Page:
Lecture Series Archive

Radio Wave Propagation in Open and Obstructed Environments

Rod Sugiyama

Mr. Rod Sugiyama
Chief Operating Officer
Operant Solar, Santa Rosa, CA

Thu, 03/07/2019

Abstract - Radio frequency propagation is critically important in our modern society. In addition to commonly known wireless devices such as mobile phones and wireless LAN, Services such as Waze (GPS location services), medical applications such as MRI, communication for police and fire services rely on RF propagation to deliver the service at the highest quality level. Since these services use open air as the transmission media, there is a critical need to engineer not only the electronics of wireless devices and systems but application of the knowledge of RF propagation in the real world. Thus, engineers need to understand and mitigate the effects of various obstructions on the RF links to deliver the ultimate satisfaction to the end and intermediate users. With that in mind, this presentation introduces key concepts of radio wave propagation in free space and through various types of obstructions.

Mr. Rod Sugiyama has 25+ years of engineering management and with 14 years of R&D program leadership. He has crossfunctional expertise and experience in leading purchasing, manufacturing and design engineering teams to achieve best in class results. Rod utilized his skills and experience at Tektronix, Keithey Instruments and HP/Agilent/Keysight in all aspects/phases of programs: mechanical, software, test and electronic hardware development through production ramp. He has managed remote sites and organizations of 5-60 people. Rod has an AS in Electronic Technology from SRJC and a BSEE from Cal State University, Sacramento.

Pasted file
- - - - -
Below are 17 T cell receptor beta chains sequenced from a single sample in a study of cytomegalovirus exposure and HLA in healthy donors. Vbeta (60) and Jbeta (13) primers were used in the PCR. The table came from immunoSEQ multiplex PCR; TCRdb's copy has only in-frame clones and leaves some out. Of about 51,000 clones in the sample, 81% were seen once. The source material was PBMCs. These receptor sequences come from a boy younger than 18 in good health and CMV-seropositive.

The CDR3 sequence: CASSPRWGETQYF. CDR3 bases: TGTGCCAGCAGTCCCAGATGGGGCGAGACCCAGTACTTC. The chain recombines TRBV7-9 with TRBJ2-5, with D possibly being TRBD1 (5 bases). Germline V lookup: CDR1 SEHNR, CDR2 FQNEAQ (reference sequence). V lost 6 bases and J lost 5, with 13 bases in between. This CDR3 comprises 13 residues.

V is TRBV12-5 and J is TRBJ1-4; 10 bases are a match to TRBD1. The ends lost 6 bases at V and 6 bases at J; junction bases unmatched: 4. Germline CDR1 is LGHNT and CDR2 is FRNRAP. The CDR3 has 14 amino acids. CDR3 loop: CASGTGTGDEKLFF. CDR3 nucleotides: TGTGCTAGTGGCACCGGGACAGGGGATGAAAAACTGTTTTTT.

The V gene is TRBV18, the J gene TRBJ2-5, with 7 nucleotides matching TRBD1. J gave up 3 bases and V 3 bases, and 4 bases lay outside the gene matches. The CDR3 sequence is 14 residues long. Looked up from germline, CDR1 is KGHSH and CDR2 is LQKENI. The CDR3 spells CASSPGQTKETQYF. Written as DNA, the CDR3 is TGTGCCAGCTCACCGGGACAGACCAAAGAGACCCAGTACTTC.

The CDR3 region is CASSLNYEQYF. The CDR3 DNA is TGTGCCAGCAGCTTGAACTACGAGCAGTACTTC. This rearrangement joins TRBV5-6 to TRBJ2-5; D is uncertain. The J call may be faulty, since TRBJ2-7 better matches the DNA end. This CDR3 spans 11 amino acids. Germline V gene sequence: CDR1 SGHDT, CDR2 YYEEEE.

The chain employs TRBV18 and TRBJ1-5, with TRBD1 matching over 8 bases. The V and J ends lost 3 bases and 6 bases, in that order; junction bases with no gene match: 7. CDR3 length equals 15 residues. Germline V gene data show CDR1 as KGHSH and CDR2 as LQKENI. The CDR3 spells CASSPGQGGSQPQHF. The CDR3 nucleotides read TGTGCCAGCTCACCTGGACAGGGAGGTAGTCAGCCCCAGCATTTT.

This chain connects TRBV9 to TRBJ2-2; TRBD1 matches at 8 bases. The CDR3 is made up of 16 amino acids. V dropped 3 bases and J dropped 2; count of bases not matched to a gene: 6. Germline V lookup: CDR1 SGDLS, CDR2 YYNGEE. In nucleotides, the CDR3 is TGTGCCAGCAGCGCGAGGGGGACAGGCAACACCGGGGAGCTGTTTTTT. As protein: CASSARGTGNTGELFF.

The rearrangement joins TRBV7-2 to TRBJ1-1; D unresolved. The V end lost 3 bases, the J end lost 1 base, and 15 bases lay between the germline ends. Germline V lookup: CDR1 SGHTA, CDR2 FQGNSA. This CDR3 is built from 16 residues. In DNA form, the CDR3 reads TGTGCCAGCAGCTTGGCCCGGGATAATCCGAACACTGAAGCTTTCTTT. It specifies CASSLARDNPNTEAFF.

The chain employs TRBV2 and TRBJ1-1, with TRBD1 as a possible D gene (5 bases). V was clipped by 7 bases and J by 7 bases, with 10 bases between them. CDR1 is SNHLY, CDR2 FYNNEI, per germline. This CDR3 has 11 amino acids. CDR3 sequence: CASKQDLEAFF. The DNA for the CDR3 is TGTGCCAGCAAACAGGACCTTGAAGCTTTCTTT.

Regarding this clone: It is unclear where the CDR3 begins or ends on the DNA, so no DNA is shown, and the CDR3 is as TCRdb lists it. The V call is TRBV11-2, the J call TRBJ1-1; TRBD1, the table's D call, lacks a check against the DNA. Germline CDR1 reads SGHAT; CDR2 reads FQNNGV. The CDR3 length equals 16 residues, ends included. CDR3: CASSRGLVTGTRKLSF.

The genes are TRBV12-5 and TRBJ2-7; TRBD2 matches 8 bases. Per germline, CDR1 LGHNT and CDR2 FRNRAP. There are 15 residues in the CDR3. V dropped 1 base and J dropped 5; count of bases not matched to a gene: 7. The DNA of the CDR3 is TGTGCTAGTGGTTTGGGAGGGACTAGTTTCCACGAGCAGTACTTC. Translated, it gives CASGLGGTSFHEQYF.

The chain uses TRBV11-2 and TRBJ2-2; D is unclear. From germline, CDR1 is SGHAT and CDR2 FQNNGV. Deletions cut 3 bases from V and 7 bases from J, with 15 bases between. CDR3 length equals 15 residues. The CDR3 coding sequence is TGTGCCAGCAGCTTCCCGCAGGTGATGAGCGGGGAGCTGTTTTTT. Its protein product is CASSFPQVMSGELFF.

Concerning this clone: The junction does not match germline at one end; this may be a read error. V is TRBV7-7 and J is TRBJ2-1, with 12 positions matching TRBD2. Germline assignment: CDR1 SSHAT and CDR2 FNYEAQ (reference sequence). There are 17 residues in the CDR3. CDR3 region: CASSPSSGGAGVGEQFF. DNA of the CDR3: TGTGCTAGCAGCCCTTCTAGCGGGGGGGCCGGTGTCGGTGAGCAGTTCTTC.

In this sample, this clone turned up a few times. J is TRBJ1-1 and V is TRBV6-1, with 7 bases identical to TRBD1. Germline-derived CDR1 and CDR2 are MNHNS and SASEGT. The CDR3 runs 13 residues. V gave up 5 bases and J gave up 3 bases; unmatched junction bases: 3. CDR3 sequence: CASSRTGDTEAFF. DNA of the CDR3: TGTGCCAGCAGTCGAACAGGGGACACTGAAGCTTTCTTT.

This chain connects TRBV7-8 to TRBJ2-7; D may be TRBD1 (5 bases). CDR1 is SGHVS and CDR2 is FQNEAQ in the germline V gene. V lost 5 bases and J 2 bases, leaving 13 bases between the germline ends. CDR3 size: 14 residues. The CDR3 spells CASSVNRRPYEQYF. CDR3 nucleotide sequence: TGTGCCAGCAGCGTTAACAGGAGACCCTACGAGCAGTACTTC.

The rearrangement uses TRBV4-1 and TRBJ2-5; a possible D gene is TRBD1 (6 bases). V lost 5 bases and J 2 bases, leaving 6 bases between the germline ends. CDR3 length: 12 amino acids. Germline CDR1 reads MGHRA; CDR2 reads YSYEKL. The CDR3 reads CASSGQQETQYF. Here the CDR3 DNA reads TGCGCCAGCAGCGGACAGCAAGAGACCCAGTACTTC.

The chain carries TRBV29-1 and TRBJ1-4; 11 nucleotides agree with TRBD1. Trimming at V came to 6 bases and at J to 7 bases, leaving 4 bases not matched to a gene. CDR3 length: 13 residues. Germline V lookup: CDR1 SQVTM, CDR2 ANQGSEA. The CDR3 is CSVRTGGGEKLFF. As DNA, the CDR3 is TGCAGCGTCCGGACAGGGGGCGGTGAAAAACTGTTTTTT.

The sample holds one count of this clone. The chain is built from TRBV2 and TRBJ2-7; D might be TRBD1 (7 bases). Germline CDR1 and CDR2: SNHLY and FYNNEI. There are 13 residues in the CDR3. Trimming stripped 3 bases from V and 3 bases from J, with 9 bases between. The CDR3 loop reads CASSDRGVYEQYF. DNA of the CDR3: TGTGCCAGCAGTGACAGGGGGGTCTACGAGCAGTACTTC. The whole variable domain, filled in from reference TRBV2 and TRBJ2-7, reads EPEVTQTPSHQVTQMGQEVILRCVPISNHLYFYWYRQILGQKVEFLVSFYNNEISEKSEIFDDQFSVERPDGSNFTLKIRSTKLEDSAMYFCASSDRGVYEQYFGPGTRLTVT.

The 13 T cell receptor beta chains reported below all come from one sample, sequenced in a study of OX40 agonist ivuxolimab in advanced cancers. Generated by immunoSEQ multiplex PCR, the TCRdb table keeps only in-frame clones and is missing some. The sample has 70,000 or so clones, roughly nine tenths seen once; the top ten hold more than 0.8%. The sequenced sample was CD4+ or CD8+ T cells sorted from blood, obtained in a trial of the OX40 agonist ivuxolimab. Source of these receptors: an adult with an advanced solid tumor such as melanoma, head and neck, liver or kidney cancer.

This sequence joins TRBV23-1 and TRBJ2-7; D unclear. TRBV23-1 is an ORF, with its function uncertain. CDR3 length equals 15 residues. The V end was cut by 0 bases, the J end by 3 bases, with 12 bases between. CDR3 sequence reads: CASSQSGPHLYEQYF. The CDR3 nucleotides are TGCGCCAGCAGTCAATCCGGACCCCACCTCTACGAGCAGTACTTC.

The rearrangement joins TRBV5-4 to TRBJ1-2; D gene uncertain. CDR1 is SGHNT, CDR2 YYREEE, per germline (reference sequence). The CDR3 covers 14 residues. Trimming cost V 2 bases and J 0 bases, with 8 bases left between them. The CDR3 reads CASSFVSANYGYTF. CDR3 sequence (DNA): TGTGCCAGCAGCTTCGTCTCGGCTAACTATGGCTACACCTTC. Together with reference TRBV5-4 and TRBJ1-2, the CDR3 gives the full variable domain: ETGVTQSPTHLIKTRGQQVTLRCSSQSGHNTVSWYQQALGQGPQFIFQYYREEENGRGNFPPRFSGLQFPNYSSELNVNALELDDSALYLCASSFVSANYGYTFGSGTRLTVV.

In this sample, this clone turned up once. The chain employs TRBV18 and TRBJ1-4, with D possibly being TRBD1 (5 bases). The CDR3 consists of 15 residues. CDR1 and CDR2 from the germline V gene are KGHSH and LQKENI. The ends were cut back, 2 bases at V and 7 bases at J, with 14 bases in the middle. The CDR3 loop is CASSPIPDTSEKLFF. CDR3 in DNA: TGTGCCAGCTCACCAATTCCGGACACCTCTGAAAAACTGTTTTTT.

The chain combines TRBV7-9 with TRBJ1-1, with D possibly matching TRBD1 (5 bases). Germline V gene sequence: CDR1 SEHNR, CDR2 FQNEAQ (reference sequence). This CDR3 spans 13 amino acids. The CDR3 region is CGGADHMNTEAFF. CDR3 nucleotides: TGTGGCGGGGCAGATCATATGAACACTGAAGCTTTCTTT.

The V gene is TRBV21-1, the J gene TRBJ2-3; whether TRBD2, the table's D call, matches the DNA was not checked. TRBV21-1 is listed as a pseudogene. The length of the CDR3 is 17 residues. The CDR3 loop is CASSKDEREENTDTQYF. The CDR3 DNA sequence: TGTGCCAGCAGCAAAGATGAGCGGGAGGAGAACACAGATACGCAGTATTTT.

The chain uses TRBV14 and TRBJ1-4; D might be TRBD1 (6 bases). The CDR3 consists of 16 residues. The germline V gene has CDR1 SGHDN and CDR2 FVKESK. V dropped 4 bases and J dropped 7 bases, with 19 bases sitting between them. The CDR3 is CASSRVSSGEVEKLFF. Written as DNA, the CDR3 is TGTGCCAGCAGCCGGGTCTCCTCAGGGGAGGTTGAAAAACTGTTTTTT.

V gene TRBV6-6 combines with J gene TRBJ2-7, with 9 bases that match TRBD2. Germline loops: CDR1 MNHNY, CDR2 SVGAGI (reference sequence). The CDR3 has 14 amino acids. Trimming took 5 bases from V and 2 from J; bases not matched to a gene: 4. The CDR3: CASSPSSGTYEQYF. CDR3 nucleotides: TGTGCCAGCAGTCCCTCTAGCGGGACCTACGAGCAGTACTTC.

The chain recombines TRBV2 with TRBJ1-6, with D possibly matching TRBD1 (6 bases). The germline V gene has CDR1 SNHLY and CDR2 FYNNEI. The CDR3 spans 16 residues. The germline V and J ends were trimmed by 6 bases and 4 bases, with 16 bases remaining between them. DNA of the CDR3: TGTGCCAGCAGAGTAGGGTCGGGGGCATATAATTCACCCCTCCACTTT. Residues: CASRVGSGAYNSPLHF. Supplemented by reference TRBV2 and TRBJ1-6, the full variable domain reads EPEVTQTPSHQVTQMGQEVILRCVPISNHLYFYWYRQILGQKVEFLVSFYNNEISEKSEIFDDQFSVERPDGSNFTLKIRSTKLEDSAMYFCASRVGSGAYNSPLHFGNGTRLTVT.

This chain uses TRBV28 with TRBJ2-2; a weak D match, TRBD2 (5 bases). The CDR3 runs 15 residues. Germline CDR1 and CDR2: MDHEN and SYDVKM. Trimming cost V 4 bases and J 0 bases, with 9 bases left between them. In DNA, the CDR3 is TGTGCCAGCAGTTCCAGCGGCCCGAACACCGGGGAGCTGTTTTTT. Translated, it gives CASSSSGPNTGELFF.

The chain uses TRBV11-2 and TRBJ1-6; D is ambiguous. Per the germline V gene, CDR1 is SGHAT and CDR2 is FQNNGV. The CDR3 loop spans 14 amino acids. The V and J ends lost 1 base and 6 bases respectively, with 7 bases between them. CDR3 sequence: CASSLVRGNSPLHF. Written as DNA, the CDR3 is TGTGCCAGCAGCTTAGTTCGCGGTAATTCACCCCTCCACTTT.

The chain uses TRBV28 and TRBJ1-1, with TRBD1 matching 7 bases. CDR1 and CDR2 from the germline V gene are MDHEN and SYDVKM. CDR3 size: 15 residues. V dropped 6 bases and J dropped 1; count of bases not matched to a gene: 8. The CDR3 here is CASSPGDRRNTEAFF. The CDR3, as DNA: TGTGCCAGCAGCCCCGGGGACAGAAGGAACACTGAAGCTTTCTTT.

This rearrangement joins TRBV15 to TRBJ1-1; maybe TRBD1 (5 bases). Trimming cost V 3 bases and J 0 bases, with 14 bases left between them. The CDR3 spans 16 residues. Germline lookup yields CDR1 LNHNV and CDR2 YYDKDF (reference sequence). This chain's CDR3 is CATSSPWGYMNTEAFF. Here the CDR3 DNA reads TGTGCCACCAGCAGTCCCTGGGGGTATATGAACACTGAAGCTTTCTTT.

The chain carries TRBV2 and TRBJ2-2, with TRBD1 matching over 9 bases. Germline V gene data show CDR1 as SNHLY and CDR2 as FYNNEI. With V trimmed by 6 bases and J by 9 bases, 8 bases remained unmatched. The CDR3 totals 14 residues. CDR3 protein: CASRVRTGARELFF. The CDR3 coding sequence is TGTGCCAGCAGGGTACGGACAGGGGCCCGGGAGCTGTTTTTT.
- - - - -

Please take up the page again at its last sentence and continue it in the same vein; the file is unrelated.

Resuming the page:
Advances Made in Electronic Devices Using Widebandgap Semiconductors

Srabanti Chowdhury

Dr. Srabanti Chowdhury
Associate Professor
EE Department, Stanford University, Palo Alto, CA

Thu, 02/21/2019

Abstract - We live in extremely exciting times, often identified as age of the fourth industrial revolution. With electrification at every level, we are witnessing the most significant transformation of transportation since the internal combustion engine. Renewable energy is now a reality. Robotics and autonomous vehicles are upon us. This new world needs new physical electronics solutions with new materials, devices and heterogeneous integration to drive these innovations to their full potential. Widebandgap (WBG) semiconductors present a pathway to enable much of these electronics with higher efficiency and newer functionalities. Semiconductor devices with higher power density have unprecedented value in both power and high frequency electronics. Reducing conversion losses helps minimizing consumption of limited resources; it simultaneously enables new compact solutions, the basis for offering increased power conversion performance at reduced system cost. GaN has also opened the door to other ultrawide bandgap materials such as Diamond, Aluminum Nitride and Gallium Oxide.